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Toxicol Appl Pharmacol. 2015 Sep 1;287(2):93-97. doi: 10.1016/j.taap.2015.05.013. Epub 2015 Jun 3.

Risk of death from cardiovascular disease associated with low-level arsenic exposure among long-term smokers in a US population-based study.

Author information

1
Department of Epidemiology, Geisel School of Medicine at Dartmouth, Lebanon, NH, USA; Departments of Population Health and Environmental Medicine, New York University School of Medicine, New York, NY, USA.
2
Departments of Population Health and Environmental Medicine, New York University School of Medicine, New York, NY, USA.
3
Department of Epidemiology, Geisel School of Medicine at Dartmouth, Lebanon, NH, USA.
4
Department of Epidemiology, Geisel School of Medicine at Dartmouth, Lebanon, NH, USA. Electronic address: margaret.r.karagas@dartmouth.edu.

Abstract

High levels of arsenic exposure have been associated with increases in cardiovascular disease risk. However, studies of arsenic's effects at lower exposure levels are limited and few prospective studies exist in the United States using long-term arsenic exposure biomarkers. We conducted a prospective analysis of the association between toenail arsenic and cardiovascular disease mortality using longitudinal data collected on 3939 participants in the New Hampshire Skin Cancer Study. Using Cox proportional hazard models adjusted for potential confounders, we estimated hazard ratios and 95% confidence intervals associated with the risk of death from any cardiovascular disease, ischemic heart disease, and stroke, in relation to natural-log transformed toenail arsenic concentrations. In this US population, although we observed no overall association, arsenic exposure measured from toenail clipping samples was related to an increased risk of ischemic heart disease mortality among long-term smokers (as reported at baseline), with increased hazard ratios among individuals with ≥ 31 total smoking years (HR: 1.52, 95% CI: 1.02, 2.27), ≥ 30 pack-years (HR: 1.66, 95% CI: 1.12, 2.45), and among current smokers (HR: 1.69, 95% CI: 1.04, 2.75). These results are consistent with evidence from more highly exposed populations suggesting a synergistic relationship between arsenic exposure and smoking on health outcomes and support a role for lower-level arsenic exposure in ischemic heart disease mortality.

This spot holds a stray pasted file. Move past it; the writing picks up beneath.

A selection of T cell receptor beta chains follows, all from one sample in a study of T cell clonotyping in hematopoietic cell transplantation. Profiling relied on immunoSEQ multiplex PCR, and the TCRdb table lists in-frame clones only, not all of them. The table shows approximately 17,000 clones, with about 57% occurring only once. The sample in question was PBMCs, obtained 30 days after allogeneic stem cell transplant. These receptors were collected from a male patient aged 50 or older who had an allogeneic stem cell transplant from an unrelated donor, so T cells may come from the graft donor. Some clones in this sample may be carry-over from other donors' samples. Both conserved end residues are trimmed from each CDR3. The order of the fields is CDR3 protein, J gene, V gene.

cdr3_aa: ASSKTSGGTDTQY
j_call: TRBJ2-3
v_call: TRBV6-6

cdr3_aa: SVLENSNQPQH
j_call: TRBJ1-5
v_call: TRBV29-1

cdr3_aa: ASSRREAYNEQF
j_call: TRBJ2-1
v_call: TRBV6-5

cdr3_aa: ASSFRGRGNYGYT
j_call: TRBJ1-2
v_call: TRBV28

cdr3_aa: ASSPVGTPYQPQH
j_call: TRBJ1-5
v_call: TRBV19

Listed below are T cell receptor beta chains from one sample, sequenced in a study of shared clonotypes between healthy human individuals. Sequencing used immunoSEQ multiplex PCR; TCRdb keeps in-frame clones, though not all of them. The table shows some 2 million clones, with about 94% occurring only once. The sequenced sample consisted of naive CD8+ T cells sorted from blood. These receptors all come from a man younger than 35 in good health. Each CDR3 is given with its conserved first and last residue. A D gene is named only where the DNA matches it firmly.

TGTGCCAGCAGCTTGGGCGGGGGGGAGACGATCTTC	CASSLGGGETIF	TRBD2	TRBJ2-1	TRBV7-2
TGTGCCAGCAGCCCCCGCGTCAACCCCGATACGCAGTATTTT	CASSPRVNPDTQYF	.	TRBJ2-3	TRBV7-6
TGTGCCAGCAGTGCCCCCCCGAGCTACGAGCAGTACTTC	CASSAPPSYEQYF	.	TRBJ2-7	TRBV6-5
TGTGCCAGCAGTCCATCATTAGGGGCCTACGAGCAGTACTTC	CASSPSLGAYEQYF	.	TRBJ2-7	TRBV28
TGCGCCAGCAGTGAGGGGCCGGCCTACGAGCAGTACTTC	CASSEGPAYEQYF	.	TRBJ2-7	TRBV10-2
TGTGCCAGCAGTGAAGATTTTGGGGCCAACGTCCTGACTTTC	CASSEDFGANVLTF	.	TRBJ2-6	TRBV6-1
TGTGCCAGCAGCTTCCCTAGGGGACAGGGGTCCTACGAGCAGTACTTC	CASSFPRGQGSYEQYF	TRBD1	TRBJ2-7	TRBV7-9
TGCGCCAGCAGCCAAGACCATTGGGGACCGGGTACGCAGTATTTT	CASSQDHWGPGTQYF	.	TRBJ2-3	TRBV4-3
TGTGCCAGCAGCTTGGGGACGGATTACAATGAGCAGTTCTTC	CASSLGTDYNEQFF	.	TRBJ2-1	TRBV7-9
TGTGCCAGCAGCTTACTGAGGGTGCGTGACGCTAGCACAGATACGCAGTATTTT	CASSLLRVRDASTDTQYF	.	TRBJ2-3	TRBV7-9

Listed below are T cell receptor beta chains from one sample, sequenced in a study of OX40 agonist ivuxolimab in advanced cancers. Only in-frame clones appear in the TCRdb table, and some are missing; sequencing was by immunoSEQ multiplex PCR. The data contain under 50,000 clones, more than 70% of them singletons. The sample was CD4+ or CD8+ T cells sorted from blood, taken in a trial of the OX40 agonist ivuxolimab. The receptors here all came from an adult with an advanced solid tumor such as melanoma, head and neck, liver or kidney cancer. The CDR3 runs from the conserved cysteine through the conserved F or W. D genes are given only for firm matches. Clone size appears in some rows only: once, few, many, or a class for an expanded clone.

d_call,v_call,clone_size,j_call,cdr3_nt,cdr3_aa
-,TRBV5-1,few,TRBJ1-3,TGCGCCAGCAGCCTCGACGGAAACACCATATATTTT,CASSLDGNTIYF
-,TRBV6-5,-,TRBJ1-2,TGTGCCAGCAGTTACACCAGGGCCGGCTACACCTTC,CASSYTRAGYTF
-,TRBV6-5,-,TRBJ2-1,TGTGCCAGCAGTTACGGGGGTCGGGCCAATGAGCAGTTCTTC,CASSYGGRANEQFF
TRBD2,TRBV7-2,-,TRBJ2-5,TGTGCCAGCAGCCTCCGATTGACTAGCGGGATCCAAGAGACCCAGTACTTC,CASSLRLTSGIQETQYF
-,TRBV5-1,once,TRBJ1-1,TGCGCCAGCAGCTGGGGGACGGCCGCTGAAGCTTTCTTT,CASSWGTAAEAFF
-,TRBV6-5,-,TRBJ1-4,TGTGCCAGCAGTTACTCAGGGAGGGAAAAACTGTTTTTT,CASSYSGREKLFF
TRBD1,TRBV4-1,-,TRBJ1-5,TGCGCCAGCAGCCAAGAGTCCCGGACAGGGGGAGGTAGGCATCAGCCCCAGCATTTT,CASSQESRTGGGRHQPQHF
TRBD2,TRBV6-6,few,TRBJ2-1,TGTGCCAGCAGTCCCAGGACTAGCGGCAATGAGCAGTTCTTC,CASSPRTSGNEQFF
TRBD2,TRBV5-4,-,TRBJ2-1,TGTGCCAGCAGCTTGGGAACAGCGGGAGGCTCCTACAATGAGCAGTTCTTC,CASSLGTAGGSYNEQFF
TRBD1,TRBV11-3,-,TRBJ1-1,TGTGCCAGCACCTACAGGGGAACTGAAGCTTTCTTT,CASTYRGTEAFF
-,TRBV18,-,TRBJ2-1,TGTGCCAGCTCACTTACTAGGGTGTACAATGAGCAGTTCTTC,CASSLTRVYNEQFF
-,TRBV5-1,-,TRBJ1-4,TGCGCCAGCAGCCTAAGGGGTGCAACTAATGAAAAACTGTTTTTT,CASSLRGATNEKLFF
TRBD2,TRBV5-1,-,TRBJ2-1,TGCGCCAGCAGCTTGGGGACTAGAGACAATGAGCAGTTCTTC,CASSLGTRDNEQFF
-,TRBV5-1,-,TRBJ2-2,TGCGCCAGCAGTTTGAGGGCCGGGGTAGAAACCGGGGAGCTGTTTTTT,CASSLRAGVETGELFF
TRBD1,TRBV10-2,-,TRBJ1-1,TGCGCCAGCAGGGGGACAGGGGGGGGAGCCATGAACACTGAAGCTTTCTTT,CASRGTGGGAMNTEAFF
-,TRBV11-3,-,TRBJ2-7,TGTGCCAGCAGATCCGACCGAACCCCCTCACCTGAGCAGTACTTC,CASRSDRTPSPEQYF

KEYWORDS:

Arsenic; Cardiovascular disease; Ischemic heart disease; Mortality; New Hampshire; Smoking

PMID:
26048586
PMCID:
PMC4536141
DOI:
10.1016/j.taap.2015.05.013
[Indexed for MEDLINE]
Free PMC Article

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